The Department for Education has appointed Lord Agnew to take responsibility for the FE Commissioner and college financial oversight and intervention. Kirsti Lord explains why this is something to be pleased about, not worried

Colleges should welcome the announcement that Lord Agnew has become the third government minister to have further education as part of their brief. Especially given the concern some had when Anne Milton was not immediately replaced after resigning from government to protest a no-deal Brexit. He is a distinguished minister, respected by the government, the department and the wider education sector.

Of course, there will be disagreements over policy and implementation, but his appointment shows the seriousness with which colleges are now being taken. And that’s one of the things we’ve been pushing for with #LoveOurColleges ­ – to be taken seriously at the highest levels of government.

We should also be pleased, not worried, that Lord Agnew has been tasked with looking at FE quality and improvement because ours is a sector with a great story to tell. The vast majority of colleges are delivering high quality education and training for more than two million people in England each year. 

It’s important to remind ourselves that colleges are run incredibly well

A key part of Agnew’s expanded role will be financial accountability and we shouldn’t feel defensive about this. Despite recent headlines, it’s important to remind ourselves that colleges are run incredibly well on the tightest of budgets, in incredibly difficult circumstances.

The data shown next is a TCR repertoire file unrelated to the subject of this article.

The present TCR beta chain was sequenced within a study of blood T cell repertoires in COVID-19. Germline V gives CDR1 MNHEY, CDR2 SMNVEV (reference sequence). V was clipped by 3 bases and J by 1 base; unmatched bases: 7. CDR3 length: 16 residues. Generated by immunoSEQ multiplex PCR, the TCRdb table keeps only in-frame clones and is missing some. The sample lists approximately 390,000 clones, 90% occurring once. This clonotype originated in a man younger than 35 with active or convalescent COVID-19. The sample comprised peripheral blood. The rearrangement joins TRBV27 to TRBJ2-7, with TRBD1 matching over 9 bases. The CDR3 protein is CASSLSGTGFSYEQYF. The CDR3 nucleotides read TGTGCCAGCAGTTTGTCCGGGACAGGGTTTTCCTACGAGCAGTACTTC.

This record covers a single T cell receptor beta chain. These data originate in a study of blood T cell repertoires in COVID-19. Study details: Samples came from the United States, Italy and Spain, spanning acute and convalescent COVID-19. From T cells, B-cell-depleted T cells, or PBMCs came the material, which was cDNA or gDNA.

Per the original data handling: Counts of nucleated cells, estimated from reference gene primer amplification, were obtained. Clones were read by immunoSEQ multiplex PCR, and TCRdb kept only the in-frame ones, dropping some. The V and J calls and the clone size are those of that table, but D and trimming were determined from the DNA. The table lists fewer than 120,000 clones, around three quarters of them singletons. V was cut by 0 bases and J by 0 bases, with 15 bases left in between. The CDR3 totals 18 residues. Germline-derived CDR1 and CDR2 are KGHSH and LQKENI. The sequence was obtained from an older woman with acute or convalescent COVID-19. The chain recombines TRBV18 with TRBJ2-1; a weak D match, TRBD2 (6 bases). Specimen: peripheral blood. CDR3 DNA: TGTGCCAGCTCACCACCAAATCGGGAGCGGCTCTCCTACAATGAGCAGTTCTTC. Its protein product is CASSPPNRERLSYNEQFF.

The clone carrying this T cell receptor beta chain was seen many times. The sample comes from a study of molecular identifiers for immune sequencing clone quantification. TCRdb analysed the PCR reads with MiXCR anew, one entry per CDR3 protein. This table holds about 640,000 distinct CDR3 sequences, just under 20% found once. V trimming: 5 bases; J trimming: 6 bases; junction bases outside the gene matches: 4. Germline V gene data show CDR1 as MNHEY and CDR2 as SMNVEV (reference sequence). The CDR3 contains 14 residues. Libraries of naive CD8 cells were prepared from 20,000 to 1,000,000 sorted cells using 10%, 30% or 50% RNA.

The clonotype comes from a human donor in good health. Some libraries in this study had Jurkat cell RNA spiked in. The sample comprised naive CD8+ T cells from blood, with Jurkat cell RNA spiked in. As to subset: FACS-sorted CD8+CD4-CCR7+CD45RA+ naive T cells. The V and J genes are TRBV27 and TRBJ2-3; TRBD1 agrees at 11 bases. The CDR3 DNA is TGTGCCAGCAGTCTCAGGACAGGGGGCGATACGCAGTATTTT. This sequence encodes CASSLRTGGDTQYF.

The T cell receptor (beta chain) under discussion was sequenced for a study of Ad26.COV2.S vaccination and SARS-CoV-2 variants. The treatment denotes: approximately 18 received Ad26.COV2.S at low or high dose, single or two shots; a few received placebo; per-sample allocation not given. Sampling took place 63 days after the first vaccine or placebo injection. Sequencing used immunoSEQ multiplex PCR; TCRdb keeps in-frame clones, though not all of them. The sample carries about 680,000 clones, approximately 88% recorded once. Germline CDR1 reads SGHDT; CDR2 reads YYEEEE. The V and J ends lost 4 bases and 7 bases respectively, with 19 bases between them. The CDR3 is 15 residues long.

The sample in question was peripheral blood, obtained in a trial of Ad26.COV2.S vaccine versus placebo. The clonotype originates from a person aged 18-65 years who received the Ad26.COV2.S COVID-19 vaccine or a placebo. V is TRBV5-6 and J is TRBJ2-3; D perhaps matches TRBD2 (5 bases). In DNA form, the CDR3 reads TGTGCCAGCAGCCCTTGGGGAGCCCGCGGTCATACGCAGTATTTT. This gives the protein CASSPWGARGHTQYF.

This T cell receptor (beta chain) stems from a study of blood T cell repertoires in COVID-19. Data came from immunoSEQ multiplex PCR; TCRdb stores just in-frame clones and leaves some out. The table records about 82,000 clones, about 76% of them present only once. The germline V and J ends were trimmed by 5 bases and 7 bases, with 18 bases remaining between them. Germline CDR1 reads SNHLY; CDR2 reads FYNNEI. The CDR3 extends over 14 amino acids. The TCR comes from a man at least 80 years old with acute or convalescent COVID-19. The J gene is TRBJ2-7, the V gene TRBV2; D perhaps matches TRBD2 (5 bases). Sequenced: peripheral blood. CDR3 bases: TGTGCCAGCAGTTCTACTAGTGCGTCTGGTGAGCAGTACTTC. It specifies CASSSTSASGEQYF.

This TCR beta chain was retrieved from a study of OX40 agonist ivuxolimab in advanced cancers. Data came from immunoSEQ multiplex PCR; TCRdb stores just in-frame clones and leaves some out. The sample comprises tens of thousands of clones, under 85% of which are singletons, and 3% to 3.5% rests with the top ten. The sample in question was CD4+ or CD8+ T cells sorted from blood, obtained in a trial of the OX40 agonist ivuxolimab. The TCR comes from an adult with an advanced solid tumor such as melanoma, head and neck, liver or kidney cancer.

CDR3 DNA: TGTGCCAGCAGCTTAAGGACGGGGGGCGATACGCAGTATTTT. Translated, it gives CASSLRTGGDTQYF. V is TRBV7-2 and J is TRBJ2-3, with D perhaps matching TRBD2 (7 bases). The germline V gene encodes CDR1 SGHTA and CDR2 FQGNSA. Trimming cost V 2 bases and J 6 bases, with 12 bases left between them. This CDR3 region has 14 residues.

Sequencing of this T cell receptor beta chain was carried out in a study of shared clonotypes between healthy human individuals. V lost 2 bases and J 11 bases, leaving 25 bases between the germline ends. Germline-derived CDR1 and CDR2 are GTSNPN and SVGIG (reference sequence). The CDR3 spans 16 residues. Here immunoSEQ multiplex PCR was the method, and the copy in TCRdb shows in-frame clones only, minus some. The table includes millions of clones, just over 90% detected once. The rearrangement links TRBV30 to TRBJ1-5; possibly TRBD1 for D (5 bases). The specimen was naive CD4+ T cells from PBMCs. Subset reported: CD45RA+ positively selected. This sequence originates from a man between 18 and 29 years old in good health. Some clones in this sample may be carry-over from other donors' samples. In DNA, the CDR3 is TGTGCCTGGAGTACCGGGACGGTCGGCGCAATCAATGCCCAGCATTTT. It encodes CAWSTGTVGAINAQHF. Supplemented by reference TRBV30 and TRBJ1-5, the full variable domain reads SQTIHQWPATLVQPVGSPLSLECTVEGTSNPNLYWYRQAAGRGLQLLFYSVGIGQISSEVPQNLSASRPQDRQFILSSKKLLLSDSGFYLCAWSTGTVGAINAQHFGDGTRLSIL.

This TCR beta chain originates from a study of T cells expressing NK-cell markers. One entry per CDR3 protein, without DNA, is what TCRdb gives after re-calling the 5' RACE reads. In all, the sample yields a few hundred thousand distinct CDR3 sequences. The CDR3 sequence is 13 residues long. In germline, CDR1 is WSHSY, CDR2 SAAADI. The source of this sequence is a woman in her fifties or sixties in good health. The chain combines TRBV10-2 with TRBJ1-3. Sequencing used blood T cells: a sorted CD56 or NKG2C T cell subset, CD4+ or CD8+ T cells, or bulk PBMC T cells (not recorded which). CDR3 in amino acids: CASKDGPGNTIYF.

They have faced cut after cut, reform after reform ­ and these have had consequences on staffing, on pay, on provision, and ultimately on the country’s ability to train and skill its workforce. Though the recent funding announcement was welcome, it was only a start. 

It was reassuring to hear Agnew discuss the need to support struggling colleges and that’s what we’ll be pushing for him, and government to do ­ to fix the roof before the storm hits.

We need to move beyond punishing leaders for things outside of their control, and encourage them to spot, report and reduce potential issues before they become big problems, in a way that does not risk their reputations and livelihoods if they do so. Having a climate that supports leaders, rather than punishes, is the best way to prevent issues becoming crises. 

Strengthening college governance was the right thing to do

Talk will inevitably turn to senior pay, as it so often does. I understand that salary stories always make for good headlines and clickbait ­ though they don’t often tell the full and true story. All public sector institutions, including colleges, must be transparent and decisions about finance and pay should be made appropriately with the support of clear guidance.

That is why, last year, Association of Colleges developed the Remuneration Code which amended the existing AoC Code (of Good Governance for English Colleges). It was seen at the time as the most appropriate way to respond to developments in the sector and the wider context in which colleges work. Considerable political debate, media and public interest and a consultation with members showed that strengthening college governance was the right thing to do.  

Our three core principles in the code ­ fairness, independence and transparency ­ are still as true today as they were when we published the code. And fairness, independence and transparency are at the heart of how colleges approach financial management and pay. As Lord Agnew gets to grips with his new brief, he will soon come to see that for himself.